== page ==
Chinese Tea and Health
Balancing the Four Seasons

Chinese tea and health is inseperable. Tea type to drink by season.

A Swedish customer once asked if we should vary our tea intake by season.

He said the Swedes tend to drink more of red wine in the winter and more of white wine in the summer. Does the same apply to Chinese tea?

According to Traditional Chinese Medicine, tea - in its unprocessed form - is cool in nature.

However, different types of tea acquire different properties according to how it is made. Generally speaking, you want to drink "cooling" tea in the summer and "warming" tea in the winter.

Here is one popular Chinese approach the problem.

Chinese Tea and Health #1:

After the hibernation of the long winter, let's celebrate the onset of spring with the harvesting of the green tea!

This is the high point of the tea season, and you can't miss the anticipation of the Nation for the first spring harvest - known in China as the Chun Cha (春茶).

Green tea is cooling. The female principle means it detoxify and cleanse.

It contains high concentration of antioxidants such as EGCG, a miracle cures for many illnesses. It is great for clearing your body of excess phlegm caused by allergies.

Chinese Tea and Health #2:

Move on to summer, the need for a cooling tea begins to dominate the mind.

While your green tea will continue to taste great, why not also try to have a cup of fruity white tea?

The most ying of Chinese tea, white tea is a bit like a raw salad (as supposed to a Chinese stir fry).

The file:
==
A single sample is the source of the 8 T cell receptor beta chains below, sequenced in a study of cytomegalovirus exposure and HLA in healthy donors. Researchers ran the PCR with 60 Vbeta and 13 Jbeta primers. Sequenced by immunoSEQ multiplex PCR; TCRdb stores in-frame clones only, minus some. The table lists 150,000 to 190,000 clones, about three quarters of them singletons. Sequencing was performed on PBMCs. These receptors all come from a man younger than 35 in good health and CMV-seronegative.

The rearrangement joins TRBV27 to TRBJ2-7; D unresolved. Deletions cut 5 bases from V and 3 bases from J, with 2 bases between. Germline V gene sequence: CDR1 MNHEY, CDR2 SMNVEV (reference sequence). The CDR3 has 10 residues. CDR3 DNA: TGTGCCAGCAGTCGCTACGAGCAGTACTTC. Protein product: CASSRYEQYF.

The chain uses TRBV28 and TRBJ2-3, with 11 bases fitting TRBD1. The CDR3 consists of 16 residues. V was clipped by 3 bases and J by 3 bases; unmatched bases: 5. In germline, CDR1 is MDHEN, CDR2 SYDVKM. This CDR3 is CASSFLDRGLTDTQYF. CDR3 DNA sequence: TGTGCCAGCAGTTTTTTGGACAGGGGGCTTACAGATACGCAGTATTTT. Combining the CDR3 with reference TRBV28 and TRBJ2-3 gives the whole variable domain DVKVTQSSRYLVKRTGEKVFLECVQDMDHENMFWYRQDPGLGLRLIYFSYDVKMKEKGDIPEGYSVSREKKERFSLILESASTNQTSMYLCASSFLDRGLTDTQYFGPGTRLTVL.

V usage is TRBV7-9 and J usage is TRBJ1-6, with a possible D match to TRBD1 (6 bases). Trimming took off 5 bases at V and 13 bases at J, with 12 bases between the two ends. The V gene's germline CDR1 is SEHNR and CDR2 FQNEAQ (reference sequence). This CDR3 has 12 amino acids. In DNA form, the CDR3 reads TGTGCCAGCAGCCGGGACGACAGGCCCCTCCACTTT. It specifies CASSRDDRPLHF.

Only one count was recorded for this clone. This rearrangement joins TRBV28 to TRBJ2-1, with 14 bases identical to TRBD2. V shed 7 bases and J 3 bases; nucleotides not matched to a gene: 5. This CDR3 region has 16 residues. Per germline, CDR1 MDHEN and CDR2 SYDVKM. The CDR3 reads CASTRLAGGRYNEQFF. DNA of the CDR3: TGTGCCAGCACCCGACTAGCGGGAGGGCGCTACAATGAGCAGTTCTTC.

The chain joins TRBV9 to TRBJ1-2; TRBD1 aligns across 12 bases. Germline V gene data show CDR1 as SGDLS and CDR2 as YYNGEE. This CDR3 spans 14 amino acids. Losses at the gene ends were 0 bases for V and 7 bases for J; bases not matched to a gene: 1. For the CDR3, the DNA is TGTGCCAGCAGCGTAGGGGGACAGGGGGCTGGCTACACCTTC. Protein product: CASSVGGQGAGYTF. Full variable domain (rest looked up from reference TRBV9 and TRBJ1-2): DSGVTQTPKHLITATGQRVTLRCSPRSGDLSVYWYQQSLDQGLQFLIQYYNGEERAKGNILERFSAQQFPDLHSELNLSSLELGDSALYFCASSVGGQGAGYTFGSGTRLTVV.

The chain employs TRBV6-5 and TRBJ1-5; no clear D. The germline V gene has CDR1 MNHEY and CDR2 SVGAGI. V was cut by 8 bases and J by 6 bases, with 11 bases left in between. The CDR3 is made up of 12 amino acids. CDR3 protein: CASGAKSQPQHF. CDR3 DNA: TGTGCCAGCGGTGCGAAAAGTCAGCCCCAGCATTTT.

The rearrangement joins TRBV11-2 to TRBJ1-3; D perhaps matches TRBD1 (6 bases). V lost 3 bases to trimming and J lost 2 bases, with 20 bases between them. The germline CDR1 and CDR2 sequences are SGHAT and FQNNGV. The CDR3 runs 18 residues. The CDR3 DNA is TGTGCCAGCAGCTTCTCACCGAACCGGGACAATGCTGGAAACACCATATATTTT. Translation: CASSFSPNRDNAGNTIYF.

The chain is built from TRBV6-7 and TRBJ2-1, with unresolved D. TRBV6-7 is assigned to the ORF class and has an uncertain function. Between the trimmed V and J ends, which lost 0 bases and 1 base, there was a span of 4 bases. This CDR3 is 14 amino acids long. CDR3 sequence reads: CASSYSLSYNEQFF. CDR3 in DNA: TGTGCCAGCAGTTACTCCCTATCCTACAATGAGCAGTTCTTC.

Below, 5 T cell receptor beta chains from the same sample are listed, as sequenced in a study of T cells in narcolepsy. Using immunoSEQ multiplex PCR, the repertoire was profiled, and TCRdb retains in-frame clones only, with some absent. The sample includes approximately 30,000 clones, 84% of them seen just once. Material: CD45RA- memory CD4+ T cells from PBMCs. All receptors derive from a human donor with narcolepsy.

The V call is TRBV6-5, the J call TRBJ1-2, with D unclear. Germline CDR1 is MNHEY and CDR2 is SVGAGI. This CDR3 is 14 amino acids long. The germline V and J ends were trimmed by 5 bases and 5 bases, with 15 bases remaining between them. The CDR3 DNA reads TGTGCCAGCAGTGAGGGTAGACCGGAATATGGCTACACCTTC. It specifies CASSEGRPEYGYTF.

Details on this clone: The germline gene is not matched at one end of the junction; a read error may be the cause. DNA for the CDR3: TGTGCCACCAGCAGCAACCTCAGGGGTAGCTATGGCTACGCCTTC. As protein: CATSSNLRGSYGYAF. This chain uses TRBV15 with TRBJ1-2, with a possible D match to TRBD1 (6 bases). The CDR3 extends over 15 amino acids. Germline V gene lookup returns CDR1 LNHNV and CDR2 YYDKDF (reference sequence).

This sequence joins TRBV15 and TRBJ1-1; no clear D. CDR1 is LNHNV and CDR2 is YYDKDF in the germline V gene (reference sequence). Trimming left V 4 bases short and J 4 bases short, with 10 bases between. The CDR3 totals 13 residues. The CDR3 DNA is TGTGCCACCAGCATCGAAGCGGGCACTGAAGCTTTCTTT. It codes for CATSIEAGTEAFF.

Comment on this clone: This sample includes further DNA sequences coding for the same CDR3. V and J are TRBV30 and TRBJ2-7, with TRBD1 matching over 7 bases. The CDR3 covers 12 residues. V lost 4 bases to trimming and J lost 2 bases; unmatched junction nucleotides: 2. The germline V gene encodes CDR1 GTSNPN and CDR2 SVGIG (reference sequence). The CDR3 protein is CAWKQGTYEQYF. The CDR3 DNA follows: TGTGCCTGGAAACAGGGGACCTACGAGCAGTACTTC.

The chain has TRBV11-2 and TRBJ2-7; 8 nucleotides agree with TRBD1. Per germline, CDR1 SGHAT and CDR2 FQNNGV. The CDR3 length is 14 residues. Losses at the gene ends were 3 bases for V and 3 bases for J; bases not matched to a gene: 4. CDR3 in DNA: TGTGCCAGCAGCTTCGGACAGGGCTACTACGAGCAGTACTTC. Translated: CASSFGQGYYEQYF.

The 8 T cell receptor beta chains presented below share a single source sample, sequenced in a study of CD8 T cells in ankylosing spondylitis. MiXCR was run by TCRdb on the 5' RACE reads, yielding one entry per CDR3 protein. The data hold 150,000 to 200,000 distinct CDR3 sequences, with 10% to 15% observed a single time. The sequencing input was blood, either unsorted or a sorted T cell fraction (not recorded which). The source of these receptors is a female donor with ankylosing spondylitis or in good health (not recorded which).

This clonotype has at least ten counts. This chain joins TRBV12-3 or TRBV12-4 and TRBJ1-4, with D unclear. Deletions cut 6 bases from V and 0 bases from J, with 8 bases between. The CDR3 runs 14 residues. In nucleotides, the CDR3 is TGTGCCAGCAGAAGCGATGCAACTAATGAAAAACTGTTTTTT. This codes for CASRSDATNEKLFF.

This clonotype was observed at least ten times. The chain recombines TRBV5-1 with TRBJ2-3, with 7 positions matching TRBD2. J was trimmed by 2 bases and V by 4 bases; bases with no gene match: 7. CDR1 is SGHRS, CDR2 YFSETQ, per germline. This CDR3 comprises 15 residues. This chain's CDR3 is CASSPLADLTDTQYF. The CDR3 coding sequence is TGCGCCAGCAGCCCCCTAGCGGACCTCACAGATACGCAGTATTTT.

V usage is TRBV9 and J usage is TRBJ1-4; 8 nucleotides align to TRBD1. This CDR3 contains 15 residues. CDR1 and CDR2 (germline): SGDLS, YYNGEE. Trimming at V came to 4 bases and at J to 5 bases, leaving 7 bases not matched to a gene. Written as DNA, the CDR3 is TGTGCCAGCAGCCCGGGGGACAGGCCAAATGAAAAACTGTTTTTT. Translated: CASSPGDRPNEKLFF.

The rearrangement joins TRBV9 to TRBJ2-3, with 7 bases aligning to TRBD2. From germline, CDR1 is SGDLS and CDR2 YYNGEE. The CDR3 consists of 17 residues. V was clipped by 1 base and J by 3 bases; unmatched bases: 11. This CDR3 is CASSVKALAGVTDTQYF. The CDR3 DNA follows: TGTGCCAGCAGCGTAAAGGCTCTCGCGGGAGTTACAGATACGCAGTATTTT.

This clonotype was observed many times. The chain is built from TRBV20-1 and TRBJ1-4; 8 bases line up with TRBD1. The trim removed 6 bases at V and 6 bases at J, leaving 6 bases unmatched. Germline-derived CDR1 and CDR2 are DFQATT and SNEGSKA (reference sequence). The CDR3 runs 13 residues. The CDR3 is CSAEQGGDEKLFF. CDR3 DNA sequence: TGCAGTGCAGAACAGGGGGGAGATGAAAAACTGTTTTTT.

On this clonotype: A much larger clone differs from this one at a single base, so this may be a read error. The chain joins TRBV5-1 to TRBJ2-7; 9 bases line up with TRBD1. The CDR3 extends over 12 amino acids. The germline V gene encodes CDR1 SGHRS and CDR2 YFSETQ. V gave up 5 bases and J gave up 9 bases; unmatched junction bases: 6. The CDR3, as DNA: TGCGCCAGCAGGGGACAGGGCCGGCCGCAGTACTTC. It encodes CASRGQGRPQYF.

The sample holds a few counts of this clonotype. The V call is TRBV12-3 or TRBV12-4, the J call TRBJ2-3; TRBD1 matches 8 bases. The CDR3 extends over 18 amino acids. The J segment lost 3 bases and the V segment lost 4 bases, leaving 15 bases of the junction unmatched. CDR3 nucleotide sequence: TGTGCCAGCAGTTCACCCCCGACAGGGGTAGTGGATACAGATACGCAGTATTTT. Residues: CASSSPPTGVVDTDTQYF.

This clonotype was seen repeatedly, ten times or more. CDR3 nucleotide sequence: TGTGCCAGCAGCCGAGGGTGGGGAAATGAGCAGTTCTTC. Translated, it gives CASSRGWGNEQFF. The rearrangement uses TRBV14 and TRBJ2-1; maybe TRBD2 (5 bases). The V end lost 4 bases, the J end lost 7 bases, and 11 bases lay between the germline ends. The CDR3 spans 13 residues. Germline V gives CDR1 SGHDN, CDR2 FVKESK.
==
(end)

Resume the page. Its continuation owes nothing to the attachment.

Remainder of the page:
Little heating is applied during the making process. The process is very dormant: instead of roasting, leaves are left to mature at room temperature to allow chemical changes to take place.

Chinese Tea and Health #3:

As the air chills and leaves start falling in the autumn, oolong tea begins to make their way to the market.

In the southern province of Fujian, especially, this is the time when the most fragrant Tieguanyin tea (铁观音) is harvested.

Unlike green tea, which is unoxidized, oolong teas come in various levels of oxidation.

They come in the a range of frequency. The lightly oxidized oolong is like a violin, high in aroma and light in body.

The heavily oxidized oolong is like cello, light in aroma and rich in body.

The more heavily oxidized oolong tea is usually roasted. This process imparts "fire" to the tea, making it more warming.

During autumn, you may want something more warming than green tea, and there are many types of oolongs to choose from.

Chinese Tea and Health #4:

If you are looking for a warming tea to shelter you from the bitter cold, then you may want to turn to a dark, roasted tea.

A dark roasted tea can take the form of a semi-oxidized tea such as an oolong tea or a fully oxidized black tea.

In China, there are various names assigned to such treatment of tea.

The proper name for a roasted tea is hongbei (烘焙), which means oven-roasted.

It is also more commonly known as zhonghuo, which means "strongly fired" or shu, which means "cooked".

A high grade is neither astringent nor bitter. It has a body that is thick and rich. The flavors are chocolate-ly and charcoal, with many layers of floral aroma.

Durability is very high. You can usually infuse the tea leaves for more than 5 to 9 times.

Which Winter Tea?

The southern provinces of Fujian and Guangdong are the undisputed masters of dark, roasted tea. They love to drink tea gongfu style using a Yixing tea set.

The most famous of roasted oolong tea is probably the Yancha, popularly known in the West as the Rock Tea.

The King of Wuyi is known as the Dahongpao. The first medallist of the Beijing Olympic 2008 was awarded the Dahongpao harvested from the original 600-year-old tea bushes..

Another roasted black tea worth seeking out is the Keemun, which is fruity, with hints of pine, dried plum and floweriness.

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